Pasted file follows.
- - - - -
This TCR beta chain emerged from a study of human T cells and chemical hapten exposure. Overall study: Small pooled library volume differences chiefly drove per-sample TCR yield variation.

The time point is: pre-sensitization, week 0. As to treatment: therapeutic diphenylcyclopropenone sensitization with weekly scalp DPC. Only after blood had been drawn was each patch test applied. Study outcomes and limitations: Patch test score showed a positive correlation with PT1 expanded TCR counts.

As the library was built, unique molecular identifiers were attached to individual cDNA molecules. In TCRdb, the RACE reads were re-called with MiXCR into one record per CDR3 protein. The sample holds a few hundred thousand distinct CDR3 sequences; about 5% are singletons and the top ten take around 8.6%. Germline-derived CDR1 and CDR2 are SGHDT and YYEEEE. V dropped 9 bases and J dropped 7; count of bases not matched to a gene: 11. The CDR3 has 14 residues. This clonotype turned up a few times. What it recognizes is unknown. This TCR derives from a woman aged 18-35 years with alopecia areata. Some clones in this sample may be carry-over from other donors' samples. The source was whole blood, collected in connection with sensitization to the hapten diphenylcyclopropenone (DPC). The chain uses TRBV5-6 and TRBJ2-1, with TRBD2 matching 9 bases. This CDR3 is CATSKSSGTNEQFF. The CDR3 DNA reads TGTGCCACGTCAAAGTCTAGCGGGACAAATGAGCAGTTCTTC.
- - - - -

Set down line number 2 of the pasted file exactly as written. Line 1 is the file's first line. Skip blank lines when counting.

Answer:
The time point is: pre-sensitization, week 0. As to treatment: therapeutic diphenylcyclopropenone sensitization with weekly scalp DPC. Only after blood had been drawn was each patch test applied. Study outcomes and limitations: Patch test score showed a positive correlation with PT1 expanded TCR counts.